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People v. Smith

OCTOBER 9, 1973.




APPEAL from the Circuit Court of Washington County; the Hon. JOSEPH F. CUNNINGHAM, Judge, presiding.


The defendant pleaded guilty to an indictment charging burglary in the Circuit Court of Washington County and was sentenced to the penitentiary for a term of not less than one nor more than two years. The sole issue in this appeal is the sufficiency of the indictment.

The indictment charged that defendant, "* * * committed the offense of burglary, when he, without authority, knowingly entered a building * * * with intent to commit therein a felony or theft, in violation of Ill. Rev. Stat. 1971, ch. 38, par. 19-1."

Defendant contends that the indictment is fatally defective in that it employed the disjunctive language of the statute in alleging that he entered the building with an intent to commit therein a felony or theft. He argues that this use of the disjunctive creates uncertainty, depriving him of his constitutional right to know the specific nature of the crime with which he is charged, and further, creates the possibility that he could not later plead his conviction in bar to a subsequent prosecution for entering the building with an intent, perhaps, to commit rape.

• 1 We do not believe defendant's argument is well taken in either respect. In essence, burglary consists of a knowing unlawful entry made with an intent to commit one or more felonies. It seems self-evident that if there is only one unlawful entry there can be only one crime regardless of how many felonies the burglar intended to commit on gaining entry. If this is so, it necessarily follows that a prior conviction bars a second prosecution for burglary for the same unlawful entry even though the felony intended to be committed is alleged to be different from that charged and proved in the first prosecution. This conclusion is not advanced for the first time in this court. Our Supreme Court, in People v. Scott, 43 Ill.2d 135, has already met the issue. There an accused was convicted and sentenced on three separate charges of burglary alleging one unlawful entry with an intent to commit theft, an intent to commit rape, and an intent to commit deviate sexual conduct. The Court affirmed the conviction of burglary charging intent to commit theft and vacated the other two convictions, stating, "The primary concern in a burglary indictment is with the unlawful entry. In the present case there was but one unlawful entry and the fact that defendant might have intended to commit several crimes, if the opportunity presented itself, does not justify conviction of and sentence for three separate acts".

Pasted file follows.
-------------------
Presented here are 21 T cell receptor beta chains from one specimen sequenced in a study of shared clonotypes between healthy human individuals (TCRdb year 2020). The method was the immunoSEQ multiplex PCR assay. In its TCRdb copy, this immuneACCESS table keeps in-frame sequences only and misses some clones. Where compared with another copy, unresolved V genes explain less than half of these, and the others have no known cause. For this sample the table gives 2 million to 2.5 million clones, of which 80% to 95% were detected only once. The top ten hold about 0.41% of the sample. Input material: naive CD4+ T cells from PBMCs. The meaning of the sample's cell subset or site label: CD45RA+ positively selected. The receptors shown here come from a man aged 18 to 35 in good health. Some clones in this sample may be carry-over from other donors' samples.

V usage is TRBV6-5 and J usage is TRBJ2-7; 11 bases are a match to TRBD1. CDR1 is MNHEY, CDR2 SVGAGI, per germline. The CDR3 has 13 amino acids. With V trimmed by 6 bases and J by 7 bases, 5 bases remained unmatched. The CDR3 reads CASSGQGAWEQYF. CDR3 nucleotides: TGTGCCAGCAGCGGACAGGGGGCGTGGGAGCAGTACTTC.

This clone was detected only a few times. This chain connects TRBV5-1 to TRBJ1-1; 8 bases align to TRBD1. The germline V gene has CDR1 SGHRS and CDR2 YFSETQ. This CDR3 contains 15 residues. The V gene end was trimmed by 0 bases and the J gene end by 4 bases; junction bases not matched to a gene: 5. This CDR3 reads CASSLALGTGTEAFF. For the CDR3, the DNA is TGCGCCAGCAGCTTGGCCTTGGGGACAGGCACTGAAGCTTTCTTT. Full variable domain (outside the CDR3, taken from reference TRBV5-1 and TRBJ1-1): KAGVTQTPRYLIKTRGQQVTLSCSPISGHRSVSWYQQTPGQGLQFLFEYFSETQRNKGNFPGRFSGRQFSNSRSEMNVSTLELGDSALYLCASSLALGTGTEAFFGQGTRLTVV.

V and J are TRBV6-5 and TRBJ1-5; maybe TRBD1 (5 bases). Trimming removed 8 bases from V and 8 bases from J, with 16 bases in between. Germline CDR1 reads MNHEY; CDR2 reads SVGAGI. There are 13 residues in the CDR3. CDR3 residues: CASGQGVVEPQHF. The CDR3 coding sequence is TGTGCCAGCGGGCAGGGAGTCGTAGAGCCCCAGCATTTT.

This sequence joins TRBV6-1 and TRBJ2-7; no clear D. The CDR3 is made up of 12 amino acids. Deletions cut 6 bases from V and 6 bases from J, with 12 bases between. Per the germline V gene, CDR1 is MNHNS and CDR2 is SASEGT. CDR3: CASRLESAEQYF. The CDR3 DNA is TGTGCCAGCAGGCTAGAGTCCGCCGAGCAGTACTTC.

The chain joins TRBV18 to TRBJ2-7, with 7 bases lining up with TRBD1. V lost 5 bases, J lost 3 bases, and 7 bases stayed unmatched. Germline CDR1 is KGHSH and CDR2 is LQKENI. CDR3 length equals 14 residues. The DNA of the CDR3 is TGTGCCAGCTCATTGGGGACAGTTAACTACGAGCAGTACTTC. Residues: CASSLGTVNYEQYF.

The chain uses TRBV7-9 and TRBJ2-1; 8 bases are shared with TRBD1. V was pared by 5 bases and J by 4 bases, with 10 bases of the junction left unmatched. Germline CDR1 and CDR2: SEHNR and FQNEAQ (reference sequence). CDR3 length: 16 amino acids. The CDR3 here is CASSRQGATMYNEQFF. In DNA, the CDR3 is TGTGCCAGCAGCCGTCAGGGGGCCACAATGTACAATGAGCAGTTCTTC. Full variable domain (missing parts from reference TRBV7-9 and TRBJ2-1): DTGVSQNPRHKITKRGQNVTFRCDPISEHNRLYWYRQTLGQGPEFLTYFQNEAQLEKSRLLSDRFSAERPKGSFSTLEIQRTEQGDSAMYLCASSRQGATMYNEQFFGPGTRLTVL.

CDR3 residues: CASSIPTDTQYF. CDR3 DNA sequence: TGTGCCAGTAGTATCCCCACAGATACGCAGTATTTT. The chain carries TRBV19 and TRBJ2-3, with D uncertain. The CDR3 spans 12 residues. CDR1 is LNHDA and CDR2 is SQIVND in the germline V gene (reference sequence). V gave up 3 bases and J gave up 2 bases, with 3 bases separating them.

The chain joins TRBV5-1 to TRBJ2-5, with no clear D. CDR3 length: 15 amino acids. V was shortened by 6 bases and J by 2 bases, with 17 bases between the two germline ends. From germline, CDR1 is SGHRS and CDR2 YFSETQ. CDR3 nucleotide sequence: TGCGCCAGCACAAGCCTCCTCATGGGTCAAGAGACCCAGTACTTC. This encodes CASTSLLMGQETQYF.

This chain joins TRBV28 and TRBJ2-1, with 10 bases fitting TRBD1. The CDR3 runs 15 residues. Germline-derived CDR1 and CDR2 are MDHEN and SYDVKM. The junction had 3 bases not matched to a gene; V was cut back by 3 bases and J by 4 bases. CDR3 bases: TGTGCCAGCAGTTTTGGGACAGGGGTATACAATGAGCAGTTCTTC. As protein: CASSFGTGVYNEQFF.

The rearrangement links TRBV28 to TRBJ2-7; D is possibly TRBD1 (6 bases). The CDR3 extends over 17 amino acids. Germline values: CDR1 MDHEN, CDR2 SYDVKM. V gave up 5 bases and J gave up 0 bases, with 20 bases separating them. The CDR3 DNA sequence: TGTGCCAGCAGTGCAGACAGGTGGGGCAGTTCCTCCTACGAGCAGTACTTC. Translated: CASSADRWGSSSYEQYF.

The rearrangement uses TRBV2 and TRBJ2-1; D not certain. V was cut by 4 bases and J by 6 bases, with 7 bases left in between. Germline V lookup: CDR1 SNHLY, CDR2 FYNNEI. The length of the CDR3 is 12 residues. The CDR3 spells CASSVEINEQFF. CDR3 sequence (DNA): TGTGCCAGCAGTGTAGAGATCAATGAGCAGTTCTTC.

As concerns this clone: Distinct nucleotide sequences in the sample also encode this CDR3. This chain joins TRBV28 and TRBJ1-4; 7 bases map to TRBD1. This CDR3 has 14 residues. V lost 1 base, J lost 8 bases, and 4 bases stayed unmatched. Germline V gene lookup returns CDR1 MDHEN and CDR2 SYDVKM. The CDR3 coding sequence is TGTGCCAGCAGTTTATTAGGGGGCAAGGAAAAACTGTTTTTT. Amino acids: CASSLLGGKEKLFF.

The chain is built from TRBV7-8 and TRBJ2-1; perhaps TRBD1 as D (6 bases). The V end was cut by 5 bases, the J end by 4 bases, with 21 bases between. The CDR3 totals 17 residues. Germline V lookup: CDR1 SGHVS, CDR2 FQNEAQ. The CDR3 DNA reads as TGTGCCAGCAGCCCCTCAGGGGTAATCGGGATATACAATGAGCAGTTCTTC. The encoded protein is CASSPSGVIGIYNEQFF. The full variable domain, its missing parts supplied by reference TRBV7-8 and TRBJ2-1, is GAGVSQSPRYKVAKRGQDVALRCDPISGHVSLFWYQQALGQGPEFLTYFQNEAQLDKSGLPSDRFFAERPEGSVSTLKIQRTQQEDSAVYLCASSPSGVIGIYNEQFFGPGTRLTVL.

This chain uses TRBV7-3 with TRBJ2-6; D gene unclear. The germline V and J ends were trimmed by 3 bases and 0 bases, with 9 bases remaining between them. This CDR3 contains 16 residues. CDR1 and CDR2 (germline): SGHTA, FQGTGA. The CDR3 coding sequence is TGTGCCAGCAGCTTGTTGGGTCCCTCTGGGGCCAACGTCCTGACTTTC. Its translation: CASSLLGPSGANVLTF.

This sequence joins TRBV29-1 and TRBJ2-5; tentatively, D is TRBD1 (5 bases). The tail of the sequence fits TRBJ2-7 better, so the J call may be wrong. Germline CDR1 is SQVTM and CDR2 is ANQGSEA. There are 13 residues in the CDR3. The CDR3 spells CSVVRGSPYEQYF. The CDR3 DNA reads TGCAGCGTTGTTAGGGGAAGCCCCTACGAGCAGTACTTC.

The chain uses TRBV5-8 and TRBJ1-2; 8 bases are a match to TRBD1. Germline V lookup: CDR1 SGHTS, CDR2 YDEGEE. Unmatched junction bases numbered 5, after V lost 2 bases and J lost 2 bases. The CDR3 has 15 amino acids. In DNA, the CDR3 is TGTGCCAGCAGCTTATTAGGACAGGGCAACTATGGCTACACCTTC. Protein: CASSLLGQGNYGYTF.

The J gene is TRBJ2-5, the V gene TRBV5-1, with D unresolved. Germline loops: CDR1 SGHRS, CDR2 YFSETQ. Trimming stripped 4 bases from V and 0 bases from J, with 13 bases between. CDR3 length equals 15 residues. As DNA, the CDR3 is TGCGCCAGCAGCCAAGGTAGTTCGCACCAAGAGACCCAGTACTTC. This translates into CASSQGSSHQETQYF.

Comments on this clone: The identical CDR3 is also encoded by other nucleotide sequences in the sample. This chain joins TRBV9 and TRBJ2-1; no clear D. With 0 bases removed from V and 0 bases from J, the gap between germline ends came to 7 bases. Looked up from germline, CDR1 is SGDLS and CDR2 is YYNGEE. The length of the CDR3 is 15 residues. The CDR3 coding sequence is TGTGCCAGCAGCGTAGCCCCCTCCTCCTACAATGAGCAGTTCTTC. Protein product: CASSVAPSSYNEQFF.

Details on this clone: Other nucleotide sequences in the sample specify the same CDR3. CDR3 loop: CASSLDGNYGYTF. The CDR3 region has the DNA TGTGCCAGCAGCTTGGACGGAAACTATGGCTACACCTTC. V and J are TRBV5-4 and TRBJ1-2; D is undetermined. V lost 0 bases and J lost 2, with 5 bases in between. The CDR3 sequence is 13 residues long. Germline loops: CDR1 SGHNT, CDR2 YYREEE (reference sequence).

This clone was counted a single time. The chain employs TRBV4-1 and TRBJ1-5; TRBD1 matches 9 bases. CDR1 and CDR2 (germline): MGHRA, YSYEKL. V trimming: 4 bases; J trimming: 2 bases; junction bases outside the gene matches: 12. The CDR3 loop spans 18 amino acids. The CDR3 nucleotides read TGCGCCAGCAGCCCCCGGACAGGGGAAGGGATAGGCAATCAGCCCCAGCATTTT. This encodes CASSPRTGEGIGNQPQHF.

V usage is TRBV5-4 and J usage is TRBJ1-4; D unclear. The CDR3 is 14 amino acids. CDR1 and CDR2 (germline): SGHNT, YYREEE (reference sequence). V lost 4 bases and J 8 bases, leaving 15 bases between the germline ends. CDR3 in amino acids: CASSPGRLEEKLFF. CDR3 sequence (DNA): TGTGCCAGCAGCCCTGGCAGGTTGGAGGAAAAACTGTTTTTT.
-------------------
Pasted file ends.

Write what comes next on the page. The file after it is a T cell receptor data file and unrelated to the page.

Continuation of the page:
We are aware that the use of the disjunctive word "or" in an indictment can, under certain circumstances, cause such uncertainty as to render it fatally defective. In People v. Heard, 47 Ill.2d 501, cited by defendant, the complaint, following the language of the statute, charged defendant with the offense of gambling in that she set up a policy game, or promoted a policy game, or sold, or offered to sell tickets, or transferred, or knowingly possessed tickets. In holding such indictment fatally defective, the court stated:

"While a charge which follows the language of the statute defining the crime and uses the disjunctive `or' will be sufficient under some circumstances, it will not be sufficient where the statute names disparate and alternative acts, any one of which will constitute the offense * * * The statute here named specific acts which constitute the crime of gambling, some of which acts are clearly disparate and alternative. The promoting of a policy game is not the same act as transferring a policy ticket. The use of the disjunctive under these circumstances causes uncertainty and conjecture as to which of the alternatives the accused is charged with committing".

Obviously, the Heard case specifically limits its ruling to those circumstances involving disparate and alternative acts, any one of which would constitute the offense of gambling. Defendant recognizes this fact but argues that because intent is an essential element of burglary he is entitled to be informed as to his specific intent as well as his act, or otherwise he might prepare his defense on the theory he intended to commit theft only to find that the prosecutor was attempting to prove an intent to commit rape. This is pure sophistry.

• 2, 3 As alluded to in Heard and as stated in People v. Rauschenberg, 29 Ill. App.2d 293, use of the disjunctive "or" in an indictment does not always result in a fatal defect. The determining factor is whether its use renders the statement of the offense so uncertain as to deprive defendant of the opportunity to prepare his defense. Here, defendant did not question the sufficiency of the indictment prior to his plea, nor did he ever request that he be furnished with a bill of particulars. As the record clearly demonstrates, both he and his counsel were at all times well aware of the nature and elements of the charge against him. We would state the rule to be that where a statute proscribes a substantive act when done with particular motives or particular intents, and the difference in motive or intent causes the act to become punishable in no greater or lesser degree, it is not duplicity to charge the single substantive act in combination with an intent or motive described either conjunctively or disjunctively in more than one way. If defendant desires additional information, it is available to him on a bill of particulars, or if, failing in that, he believes the indictment to be formally defective, his remedy is a motion to quash.

On the basis of the above we find the indictment for burglary to which defendant pleaded guilty was sufficient. Accordingly, the judgment of the Circuit Court of Washington County is affirmed.


EBERSPACHER, P.J., and G. MORAN, J., concur.


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